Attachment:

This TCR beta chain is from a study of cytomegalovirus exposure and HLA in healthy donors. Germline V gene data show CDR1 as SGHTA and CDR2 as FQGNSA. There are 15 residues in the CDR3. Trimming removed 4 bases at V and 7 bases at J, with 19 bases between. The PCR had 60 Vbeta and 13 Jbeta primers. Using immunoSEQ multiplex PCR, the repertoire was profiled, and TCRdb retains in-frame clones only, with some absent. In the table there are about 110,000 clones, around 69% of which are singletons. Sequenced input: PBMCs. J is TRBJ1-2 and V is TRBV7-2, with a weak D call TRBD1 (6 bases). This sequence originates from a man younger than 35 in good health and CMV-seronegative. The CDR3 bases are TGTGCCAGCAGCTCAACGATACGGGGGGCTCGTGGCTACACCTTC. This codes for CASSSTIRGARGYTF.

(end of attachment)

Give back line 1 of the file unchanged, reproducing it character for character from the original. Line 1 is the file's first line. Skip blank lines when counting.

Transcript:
This TCR beta chain is from a study of cytomegalovirus exposure and HLA in healthy donors. Germline V gene data show CDR1 as SGHTA and CDR2 as FQGNSA. There are 15 residues in the CDR3. Trimming removed 4 bases at V and 7 bases at J, with 19 bases between. The PCR had 60 Vbeta and 13 Jbeta primers. Using immunoSEQ multiplex PCR, the repertoire was profiled, and TCRdb retains in-frame clones only, with some absent. In the table there are about 110,000 clones, around 69% of which are singletons. Sequenced input: PBMCs. J is TRBJ1-2 and V is TRBV7-2, with a weak D call TRBD1 (6 bases). This sequence originates from a man younger than 35 in good health and CMV-seronegative. The CDR3 bases are TGTGCCAGCAGCTCAACGATACGGGGGGCTCGTGGCTACACCTTC. This codes for CASSSTIRGARGYTF.